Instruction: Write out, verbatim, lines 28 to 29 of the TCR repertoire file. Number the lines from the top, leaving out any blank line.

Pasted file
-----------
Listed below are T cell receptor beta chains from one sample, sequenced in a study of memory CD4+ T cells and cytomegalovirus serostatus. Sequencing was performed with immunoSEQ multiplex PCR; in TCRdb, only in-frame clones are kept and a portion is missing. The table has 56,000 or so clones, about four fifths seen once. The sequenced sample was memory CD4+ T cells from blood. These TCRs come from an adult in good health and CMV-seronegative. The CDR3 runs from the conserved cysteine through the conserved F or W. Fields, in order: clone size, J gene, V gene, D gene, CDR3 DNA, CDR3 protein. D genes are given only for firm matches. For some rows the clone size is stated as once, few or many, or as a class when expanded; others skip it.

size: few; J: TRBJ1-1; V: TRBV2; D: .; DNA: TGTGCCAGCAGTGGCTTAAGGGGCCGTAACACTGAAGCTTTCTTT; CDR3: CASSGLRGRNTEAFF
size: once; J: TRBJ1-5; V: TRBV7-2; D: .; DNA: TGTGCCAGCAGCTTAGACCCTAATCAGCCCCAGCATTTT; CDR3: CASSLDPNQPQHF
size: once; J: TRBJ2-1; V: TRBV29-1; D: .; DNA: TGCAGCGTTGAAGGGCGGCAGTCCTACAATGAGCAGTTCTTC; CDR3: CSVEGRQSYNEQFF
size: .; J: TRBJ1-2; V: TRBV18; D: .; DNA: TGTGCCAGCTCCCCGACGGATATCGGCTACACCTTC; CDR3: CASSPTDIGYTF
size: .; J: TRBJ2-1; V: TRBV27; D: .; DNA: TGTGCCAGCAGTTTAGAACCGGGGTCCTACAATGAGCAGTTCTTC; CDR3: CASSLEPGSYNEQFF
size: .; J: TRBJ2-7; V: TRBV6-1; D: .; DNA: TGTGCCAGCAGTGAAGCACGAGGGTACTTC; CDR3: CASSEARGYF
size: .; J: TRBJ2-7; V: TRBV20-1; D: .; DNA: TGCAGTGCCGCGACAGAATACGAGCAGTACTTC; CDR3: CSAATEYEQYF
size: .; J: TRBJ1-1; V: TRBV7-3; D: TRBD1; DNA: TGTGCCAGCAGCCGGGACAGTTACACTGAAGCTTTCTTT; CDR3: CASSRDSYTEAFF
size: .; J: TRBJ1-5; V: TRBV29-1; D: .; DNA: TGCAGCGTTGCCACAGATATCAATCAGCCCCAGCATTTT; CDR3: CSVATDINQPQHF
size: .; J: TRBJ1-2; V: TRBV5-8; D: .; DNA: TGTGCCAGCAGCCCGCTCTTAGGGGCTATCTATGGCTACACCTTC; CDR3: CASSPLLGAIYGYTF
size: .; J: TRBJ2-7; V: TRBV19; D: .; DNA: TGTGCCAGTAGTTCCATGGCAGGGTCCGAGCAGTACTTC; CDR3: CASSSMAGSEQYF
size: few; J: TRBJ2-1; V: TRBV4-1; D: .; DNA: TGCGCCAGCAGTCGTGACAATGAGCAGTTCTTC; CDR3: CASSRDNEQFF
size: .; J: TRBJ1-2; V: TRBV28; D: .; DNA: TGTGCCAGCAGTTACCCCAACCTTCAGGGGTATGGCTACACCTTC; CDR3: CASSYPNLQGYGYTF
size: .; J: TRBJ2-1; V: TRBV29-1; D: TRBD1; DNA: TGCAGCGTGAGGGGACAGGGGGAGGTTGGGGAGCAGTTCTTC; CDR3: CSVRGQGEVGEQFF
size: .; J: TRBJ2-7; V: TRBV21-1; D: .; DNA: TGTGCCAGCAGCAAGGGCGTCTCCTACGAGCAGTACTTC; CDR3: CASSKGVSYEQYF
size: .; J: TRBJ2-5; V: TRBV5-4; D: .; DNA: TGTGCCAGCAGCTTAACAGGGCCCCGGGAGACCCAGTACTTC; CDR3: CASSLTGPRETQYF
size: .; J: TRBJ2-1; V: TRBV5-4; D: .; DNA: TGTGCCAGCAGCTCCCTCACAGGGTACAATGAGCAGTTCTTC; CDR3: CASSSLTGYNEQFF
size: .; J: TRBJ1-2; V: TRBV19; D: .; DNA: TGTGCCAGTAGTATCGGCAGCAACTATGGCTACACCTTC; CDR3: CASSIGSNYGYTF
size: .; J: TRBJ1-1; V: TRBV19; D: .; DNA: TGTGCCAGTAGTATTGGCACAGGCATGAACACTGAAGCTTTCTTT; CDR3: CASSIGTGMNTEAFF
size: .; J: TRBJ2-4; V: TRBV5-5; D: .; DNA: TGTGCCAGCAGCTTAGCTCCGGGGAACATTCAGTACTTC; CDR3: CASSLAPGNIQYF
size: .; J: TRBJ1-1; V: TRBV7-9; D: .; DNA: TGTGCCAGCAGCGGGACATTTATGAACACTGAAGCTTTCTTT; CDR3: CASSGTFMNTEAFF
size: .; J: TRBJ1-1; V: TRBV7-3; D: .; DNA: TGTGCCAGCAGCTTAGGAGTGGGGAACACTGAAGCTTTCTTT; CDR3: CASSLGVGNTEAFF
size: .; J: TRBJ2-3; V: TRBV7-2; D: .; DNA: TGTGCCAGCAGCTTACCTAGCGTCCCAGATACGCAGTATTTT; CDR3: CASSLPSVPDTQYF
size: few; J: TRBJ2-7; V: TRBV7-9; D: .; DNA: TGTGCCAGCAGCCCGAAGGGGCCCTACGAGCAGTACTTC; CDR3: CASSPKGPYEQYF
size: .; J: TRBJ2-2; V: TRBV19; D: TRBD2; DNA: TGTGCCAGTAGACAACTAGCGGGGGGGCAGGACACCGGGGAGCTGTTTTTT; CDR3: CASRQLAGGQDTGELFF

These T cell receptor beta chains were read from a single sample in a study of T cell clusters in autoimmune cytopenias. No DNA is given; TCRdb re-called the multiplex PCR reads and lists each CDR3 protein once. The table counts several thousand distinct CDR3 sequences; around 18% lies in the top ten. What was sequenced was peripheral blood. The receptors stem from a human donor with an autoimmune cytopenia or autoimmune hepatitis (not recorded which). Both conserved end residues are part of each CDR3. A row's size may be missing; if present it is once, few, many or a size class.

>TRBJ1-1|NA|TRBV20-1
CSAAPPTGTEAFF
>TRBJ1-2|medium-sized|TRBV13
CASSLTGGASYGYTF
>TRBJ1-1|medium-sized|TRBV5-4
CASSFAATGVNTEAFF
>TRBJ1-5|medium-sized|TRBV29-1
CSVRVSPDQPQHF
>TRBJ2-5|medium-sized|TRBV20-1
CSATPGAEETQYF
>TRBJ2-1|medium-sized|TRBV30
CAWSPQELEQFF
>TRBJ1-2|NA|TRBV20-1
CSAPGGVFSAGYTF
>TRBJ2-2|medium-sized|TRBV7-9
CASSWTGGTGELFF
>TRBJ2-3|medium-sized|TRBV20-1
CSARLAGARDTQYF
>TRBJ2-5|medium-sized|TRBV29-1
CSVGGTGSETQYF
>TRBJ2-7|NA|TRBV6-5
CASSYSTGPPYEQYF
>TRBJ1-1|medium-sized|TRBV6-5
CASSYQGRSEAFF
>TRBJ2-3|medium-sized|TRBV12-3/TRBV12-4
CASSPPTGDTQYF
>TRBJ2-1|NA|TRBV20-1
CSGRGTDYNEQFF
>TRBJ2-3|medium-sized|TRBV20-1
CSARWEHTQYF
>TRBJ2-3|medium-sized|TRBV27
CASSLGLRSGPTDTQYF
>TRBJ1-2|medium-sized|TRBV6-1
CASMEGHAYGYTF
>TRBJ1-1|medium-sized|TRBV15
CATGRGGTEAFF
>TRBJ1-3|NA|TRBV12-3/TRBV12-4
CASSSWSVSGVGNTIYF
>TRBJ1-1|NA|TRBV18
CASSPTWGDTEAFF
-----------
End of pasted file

>TRBJ1-1|NA|TRBV20-1
CSAAPPTGTEAFF